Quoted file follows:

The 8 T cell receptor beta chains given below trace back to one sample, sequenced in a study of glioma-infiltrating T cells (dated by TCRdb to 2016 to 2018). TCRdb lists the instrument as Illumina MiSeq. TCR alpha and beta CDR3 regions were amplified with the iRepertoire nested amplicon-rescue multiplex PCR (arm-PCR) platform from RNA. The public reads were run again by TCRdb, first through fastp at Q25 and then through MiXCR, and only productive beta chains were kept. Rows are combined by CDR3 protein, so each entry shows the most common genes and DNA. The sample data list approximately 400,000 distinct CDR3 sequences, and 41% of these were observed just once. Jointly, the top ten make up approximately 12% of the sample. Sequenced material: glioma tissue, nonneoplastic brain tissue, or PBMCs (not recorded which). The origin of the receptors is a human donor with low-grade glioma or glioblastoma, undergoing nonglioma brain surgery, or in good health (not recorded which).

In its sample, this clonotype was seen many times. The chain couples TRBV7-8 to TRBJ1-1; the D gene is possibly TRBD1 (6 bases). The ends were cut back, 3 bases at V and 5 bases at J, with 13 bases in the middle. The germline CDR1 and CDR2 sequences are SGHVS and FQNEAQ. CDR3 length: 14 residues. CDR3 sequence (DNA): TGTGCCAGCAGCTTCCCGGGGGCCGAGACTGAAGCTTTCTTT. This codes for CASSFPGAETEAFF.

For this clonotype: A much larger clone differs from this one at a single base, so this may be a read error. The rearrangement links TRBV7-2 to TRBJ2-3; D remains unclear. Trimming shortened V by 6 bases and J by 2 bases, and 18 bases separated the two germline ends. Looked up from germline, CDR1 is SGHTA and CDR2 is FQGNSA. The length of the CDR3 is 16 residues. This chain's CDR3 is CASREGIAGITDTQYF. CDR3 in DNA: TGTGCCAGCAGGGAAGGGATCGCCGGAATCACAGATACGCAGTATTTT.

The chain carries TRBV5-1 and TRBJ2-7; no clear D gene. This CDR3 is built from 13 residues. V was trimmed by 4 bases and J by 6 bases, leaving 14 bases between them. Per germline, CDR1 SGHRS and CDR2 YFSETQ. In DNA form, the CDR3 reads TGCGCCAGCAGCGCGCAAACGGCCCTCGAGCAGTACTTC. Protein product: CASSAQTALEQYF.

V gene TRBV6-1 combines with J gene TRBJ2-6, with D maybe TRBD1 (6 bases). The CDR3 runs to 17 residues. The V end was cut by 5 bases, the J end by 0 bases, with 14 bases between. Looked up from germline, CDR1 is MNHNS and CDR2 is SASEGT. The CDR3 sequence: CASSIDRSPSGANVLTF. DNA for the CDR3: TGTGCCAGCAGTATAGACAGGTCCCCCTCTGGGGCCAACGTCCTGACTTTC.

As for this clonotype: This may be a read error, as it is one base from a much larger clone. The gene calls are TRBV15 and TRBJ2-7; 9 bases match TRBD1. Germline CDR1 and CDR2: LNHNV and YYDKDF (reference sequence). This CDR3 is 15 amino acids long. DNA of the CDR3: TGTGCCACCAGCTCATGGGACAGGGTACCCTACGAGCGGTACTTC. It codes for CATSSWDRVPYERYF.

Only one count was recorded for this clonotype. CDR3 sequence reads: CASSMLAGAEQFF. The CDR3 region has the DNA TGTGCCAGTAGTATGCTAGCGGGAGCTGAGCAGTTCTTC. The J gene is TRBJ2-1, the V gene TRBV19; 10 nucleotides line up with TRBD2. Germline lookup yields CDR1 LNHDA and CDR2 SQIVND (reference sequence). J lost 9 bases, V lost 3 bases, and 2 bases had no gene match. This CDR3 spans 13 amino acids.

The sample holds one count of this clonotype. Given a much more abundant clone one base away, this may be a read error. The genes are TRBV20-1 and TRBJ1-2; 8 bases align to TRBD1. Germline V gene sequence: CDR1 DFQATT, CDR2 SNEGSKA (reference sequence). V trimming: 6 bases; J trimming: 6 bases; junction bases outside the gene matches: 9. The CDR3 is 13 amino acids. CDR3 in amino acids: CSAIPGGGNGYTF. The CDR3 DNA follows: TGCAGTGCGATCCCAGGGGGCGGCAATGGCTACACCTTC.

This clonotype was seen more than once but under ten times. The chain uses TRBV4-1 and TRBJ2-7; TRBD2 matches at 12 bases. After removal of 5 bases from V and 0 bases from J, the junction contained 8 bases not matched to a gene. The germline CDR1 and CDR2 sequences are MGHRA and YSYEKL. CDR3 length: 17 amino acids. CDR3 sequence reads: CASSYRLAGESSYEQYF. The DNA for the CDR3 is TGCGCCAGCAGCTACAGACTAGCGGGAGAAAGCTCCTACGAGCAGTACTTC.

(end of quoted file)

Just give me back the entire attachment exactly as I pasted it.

The 8 T cell receptor beta chains given below trace back to one sample, sequenced in a study of glioma-infiltrating T cells (dated by TCRdb to 2016 to 2018). TCRdb lists the instrument as Illumina MiSeq. TCR alpha and beta CDR3 regions were amplified with the iRepertoire nested amplicon-rescue multiplex PCR (arm-PCR) platform from RNA. The public reads were run again by TCRdb, first through fastp at Q25 and then through MiXCR, and only productive beta chains were kept. Rows are combined by CDR3 protein, so each entry shows the most common genes and DNA. The sample data list approximately 400,000 distinct CDR3 sequences, and 41% of these were observed just once. Jointly, the top ten make up approximately 12% of the sample. Sequenced material: glioma tissue, nonneoplastic brain tissue, or PBMCs (not recorded which). The origin of the receptors is a human donor with low-grade glioma or glioblastoma, undergoing nonglioma brain surgery, or in good health (not recorded which).

In its sample, this clonotype was seen many times. The chain couples TRBV7-8 to TRBJ1-1; the D gene is possibly TRBD1 (6 bases). The ends were cut back, 3 bases at V and 5 bases at J, with 13 bases in the middle. The germline CDR1 and CDR2 sequences are SGHVS and FQNEAQ. CDR3 length: 14 residues. CDR3 sequence (DNA): TGTGCCAGCAGCTTCCCGGGGGCCGAGACTGAAGCTTTCTTT. This codes for CASSFPGAETEAFF.

For this clonotype: A much larger clone differs from this one at a single base, so this may be a read error. The rearrangement links TRBV7-2 to TRBJ2-3; D remains unclear. Trimming shortened V by 6 bases and J by 2 bases, and 18 bases separated the two germline ends. Looked up from germline, CDR1 is SGHTA and CDR2 is FQGNSA. The length of the CDR3 is 16 residues. This chain's CDR3 is CASREGIAGITDTQYF. CDR3 in DNA: TGTGCCAGCAGGGAAGGGATCGCCGGAATCACAGATACGCAGTATTTT.

The chain carries TRBV5-1 and TRBJ2-7; no clear D gene. This CDR3 is built from 13 residues. V was trimmed by 4 bases and J by 6 bases, leaving 14 bases between them. Per germline, CDR1 SGHRS and CDR2 YFSETQ. In DNA form, the CDR3 reads TGCGCCAGCAGCGCGCAAACGGCCCTCGAGCAGTACTTC. Protein product: CASSAQTALEQYF.

V gene TRBV6-1 combines with J gene TRBJ2-6, with D maybe TRBD1 (6 bases). The CDR3 runs to 17 residues. The V end was cut by 5 bases, the J end by 0 bases, with 14 bases between. Looked up from germline, CDR1 is MNHNS and CDR2 is SASEGT. The CDR3 sequence: CASSIDRSPSGANVLTF. DNA for the CDR3: TGTGCCAGCAGTATAGACAGGTCCCCCTCTGGGGCCAACGTCCTGACTTTC.

As for this clonotype: This may be a read error, as it is one base from a much larger clone. The gene calls are TRBV15 and TRBJ2-7; 9 bases match TRBD1. Germline CDR1 and CDR2: LNHNV and YYDKDF (reference sequence). This CDR3 is 15 amino acids long. DNA of the CDR3: TGTGCCACCAGCTCATGGGACAGGGTACCCTACGAGCGGTACTTC. It codes for CATSSWDRVPYERYF.

Only one count was recorded for this clonotype. CDR3 sequence reads: CASSMLAGAEQFF. The CDR3 region has the DNA TGTGCCAGTAGTATGCTAGCGGGAGCTGAGCAGTTCTTC. The J gene is TRBJ2-1, the V gene TRBV19; 10 nucleotides line up with TRBD2. Germline lookup yields CDR1 LNHDA and CDR2 SQIVND (reference sequence). J lost 9 bases, V lost 3 bases, and 2 bases had no gene match. This CDR3 spans 13 amino acids.

The sample holds one count of this clonotype. Given a much more abundant clone one base away, this may be a read error. The genes are TRBV20-1 and TRBJ1-2; 8 bases align to TRBD1. Germline V gene sequence: CDR1 DFQATT, CDR2 SNEGSKA (reference sequence). V trimming: 6 bases; J trimming: 6 bases; junction bases outside the gene matches: 9. The CDR3 is 13 amino acids. CDR3 in amino acids: CSAIPGGGNGYTF. The CDR3 DNA follows: TGCAGTGCGATCCCAGGGGGCGGCAATGGCTACACCTTC.

This clonotype was seen more than once but under ten times. The chain uses TRBV4-1 and TRBJ2-7; TRBD2 matches at 12 bases. After removal of 5 bases from V and 0 bases from J, the junction contained 8 bases not matched to a gene. The germline CDR1 and CDR2 sequences are MGHRA and YSYEKL. CDR3 length: 17 amino acids. CDR3 sequence reads: CASSYRLAGESSYEQYF. The DNA for the CDR3 is TGCGCCAGCAGCTACAGACTAGCGGGAGAAAGCTCCTACGAGCAGTACTTC.